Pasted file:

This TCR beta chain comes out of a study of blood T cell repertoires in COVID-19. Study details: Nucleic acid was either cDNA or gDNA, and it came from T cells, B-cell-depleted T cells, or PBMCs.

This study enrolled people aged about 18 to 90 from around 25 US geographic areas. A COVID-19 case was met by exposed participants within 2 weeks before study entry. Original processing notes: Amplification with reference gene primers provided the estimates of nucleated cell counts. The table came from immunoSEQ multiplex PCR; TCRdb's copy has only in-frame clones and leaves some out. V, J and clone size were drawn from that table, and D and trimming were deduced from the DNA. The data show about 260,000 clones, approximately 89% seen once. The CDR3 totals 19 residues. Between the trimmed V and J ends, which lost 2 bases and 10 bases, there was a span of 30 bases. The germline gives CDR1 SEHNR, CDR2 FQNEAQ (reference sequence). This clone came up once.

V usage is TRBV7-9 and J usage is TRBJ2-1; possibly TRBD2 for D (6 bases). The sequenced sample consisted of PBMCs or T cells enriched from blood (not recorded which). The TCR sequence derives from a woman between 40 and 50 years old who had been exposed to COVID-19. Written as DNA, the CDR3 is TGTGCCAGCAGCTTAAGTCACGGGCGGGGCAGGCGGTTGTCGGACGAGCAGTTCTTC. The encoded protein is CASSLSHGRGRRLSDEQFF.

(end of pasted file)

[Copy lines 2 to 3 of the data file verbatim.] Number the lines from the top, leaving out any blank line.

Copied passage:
This study enrolled people aged about 18 to 90 from around 25 US geographic areas. A COVID-19 case was met by exposed participants within 2 weeks before study entry. Original processing notes: Amplification with reference gene primers provided the estimates of nucleated cell counts. The table came from immunoSEQ multiplex PCR; TCRdb's copy has only in-frame clones and leaves some out. V, J and clone size were drawn from that table, and D and trimming were deduced from the DNA. The data show about 260,000 clones, approximately 89% seen once. The CDR3 totals 19 residues. Between the trimmed V and J ends, which lost 2 bases and 10 bases, there was a span of 30 bases. The germline gives CDR1 SEHNR, CDR2 FQNEAQ (reference sequence). This clone came up once.

V usage is TRBV7-9 and J usage is TRBJ2-1; possibly TRBD2 for D (6 bases). The sequenced sample consisted of PBMCs or T cells enriched from blood (not recorded which). The TCR sequence derives from a woman between 40 and 50 years old who had been exposed to COVID-19. Written as DNA, the CDR3 is TGTGCCAGCAGCTTAAGTCACGGGCGGGGCAGGCGGTTGTCGGACGAGCAGTTCTTC. The encoded protein is CASSLSHGRGRRLSDEQFF.